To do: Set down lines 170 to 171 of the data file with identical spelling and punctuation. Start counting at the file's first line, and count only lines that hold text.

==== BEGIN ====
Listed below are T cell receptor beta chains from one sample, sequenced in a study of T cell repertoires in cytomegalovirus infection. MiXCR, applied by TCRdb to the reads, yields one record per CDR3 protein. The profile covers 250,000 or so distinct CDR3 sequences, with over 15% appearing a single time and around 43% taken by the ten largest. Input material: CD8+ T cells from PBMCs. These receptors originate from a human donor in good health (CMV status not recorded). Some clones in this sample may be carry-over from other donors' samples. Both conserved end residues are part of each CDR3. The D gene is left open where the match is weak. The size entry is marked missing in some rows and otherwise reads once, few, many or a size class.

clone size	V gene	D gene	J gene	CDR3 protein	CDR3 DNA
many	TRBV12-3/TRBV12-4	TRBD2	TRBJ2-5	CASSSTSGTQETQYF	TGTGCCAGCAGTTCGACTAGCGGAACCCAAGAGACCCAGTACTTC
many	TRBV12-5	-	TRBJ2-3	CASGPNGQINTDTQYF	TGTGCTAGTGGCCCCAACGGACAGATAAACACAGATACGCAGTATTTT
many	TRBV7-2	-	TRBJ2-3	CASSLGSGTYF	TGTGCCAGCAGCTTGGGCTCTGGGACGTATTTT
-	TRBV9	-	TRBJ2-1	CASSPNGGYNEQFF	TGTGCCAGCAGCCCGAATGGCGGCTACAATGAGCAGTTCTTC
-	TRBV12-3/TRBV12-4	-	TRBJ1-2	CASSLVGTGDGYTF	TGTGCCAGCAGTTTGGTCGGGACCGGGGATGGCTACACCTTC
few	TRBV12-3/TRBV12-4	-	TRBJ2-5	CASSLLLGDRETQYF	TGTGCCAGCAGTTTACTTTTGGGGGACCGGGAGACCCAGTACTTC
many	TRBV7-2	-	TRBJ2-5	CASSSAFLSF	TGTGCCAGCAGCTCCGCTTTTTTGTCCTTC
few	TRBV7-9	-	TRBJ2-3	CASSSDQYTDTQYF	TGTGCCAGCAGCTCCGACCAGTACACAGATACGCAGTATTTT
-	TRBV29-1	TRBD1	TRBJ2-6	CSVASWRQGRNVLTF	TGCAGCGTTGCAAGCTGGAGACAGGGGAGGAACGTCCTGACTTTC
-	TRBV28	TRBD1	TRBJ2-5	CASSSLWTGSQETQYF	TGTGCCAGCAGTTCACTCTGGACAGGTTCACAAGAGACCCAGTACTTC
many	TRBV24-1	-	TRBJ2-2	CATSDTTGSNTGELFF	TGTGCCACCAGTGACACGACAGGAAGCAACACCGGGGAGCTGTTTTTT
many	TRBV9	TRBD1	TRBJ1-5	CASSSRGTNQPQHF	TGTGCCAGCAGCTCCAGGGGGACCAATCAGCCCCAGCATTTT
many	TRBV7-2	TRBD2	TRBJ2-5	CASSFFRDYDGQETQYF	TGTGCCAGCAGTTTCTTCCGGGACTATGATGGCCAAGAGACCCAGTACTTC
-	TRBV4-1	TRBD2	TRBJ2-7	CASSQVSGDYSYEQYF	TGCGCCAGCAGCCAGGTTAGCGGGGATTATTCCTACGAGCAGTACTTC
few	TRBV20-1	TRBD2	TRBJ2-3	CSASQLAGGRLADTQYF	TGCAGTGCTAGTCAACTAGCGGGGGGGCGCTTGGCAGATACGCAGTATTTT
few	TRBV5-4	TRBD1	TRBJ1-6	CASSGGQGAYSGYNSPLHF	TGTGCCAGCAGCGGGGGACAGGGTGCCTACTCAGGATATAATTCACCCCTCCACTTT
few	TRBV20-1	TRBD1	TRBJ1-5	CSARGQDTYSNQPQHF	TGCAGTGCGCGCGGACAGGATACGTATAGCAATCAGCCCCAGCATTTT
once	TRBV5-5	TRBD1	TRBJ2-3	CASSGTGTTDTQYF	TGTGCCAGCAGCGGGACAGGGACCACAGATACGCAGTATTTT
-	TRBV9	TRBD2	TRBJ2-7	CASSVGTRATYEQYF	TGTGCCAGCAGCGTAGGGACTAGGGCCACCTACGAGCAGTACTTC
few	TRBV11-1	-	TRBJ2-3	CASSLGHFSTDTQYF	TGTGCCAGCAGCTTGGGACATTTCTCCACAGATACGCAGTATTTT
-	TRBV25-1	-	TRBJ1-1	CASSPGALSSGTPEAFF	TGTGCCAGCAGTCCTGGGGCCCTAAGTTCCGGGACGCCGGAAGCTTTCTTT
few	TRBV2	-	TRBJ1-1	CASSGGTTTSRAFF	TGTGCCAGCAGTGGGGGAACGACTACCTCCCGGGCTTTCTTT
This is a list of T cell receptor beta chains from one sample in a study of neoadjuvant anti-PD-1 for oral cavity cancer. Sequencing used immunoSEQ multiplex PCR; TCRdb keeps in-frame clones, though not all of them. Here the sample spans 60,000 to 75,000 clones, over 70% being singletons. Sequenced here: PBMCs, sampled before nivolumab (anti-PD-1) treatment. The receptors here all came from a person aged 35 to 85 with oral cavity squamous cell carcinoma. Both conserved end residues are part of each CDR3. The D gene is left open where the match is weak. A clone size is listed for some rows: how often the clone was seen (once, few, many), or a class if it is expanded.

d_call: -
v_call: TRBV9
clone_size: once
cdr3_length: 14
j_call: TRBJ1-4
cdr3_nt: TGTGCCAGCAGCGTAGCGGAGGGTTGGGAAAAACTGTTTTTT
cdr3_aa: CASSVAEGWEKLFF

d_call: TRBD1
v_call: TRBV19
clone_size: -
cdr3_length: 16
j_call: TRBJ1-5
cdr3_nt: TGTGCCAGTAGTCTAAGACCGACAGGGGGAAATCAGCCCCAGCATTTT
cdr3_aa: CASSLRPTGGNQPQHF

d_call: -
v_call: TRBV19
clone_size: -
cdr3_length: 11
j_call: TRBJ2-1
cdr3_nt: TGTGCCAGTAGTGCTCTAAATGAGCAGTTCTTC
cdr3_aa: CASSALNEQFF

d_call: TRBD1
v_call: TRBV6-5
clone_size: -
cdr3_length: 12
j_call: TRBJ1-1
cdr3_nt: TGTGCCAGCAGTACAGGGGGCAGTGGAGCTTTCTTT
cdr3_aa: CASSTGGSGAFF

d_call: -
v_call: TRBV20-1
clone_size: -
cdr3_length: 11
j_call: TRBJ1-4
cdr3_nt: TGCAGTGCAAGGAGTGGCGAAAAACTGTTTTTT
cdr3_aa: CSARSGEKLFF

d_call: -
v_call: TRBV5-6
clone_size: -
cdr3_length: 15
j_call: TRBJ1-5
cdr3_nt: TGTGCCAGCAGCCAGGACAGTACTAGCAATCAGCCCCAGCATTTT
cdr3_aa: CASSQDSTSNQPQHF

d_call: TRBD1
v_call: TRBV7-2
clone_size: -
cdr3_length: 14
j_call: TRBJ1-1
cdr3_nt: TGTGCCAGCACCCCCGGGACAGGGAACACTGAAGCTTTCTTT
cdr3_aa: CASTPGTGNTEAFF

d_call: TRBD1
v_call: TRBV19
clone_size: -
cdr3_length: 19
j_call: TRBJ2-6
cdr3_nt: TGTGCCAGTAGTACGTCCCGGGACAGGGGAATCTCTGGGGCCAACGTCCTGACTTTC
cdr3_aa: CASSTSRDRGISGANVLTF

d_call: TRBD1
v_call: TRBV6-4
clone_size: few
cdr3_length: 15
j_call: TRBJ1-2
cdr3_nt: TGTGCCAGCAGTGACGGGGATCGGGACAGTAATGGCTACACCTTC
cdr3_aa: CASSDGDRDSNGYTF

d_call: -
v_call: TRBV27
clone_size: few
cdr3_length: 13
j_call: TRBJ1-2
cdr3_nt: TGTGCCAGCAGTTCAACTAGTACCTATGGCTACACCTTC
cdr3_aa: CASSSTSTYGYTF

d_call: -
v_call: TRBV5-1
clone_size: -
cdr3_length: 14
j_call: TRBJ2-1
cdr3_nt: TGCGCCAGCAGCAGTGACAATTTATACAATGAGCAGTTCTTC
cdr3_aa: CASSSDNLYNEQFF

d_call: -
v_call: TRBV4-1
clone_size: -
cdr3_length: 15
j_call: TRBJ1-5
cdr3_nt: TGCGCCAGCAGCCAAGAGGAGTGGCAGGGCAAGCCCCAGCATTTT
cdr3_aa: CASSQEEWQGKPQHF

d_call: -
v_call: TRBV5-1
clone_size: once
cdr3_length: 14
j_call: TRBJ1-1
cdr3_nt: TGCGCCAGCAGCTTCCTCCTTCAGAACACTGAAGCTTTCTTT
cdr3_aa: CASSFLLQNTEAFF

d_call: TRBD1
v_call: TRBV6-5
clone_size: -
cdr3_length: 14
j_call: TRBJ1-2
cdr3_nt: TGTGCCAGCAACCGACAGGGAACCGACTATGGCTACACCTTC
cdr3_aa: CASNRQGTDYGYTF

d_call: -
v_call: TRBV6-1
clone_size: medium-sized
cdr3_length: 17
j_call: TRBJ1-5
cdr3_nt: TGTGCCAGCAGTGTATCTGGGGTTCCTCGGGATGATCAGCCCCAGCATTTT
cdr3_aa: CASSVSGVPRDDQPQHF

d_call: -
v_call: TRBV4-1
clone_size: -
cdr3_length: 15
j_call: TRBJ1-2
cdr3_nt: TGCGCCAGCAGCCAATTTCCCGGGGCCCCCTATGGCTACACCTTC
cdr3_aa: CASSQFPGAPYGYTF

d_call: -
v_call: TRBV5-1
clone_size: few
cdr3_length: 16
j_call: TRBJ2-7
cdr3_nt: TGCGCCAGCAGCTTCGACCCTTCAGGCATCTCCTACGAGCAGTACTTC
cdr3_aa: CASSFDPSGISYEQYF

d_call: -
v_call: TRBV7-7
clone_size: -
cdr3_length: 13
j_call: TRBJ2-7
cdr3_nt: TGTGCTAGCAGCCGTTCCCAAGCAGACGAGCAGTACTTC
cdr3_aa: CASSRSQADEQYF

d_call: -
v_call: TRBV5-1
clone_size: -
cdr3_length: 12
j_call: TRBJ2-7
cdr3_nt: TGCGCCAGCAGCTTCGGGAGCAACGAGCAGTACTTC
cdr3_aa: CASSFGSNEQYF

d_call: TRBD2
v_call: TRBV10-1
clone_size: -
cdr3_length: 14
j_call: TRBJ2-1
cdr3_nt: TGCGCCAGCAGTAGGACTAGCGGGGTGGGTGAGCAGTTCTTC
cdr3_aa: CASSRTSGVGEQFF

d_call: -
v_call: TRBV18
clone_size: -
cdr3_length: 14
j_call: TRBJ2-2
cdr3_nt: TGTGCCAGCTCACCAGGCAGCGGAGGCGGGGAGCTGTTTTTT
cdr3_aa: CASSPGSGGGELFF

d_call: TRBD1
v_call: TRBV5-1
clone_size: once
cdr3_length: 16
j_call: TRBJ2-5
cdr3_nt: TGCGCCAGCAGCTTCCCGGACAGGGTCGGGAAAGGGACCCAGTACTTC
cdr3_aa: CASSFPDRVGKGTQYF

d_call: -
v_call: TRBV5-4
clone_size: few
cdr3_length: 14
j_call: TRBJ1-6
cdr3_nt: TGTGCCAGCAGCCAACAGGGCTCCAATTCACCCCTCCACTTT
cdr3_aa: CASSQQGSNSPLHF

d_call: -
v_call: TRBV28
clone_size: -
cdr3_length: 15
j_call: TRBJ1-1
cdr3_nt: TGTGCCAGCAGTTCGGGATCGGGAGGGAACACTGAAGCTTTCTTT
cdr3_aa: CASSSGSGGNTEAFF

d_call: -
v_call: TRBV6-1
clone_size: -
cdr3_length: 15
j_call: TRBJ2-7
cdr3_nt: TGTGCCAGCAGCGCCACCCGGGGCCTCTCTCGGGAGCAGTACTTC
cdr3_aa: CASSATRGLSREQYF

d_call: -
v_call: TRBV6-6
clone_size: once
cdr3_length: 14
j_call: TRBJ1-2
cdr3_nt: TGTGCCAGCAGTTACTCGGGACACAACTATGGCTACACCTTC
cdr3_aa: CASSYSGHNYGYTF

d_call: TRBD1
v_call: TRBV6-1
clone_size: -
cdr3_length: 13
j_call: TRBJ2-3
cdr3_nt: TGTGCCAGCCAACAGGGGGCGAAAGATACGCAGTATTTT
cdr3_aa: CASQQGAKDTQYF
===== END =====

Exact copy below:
j_call: TRBJ2-2
cdr3_nt: TGTGCCAGCTCACCAGGCAGCGGAGGCGGGGAGCTGTTTTTT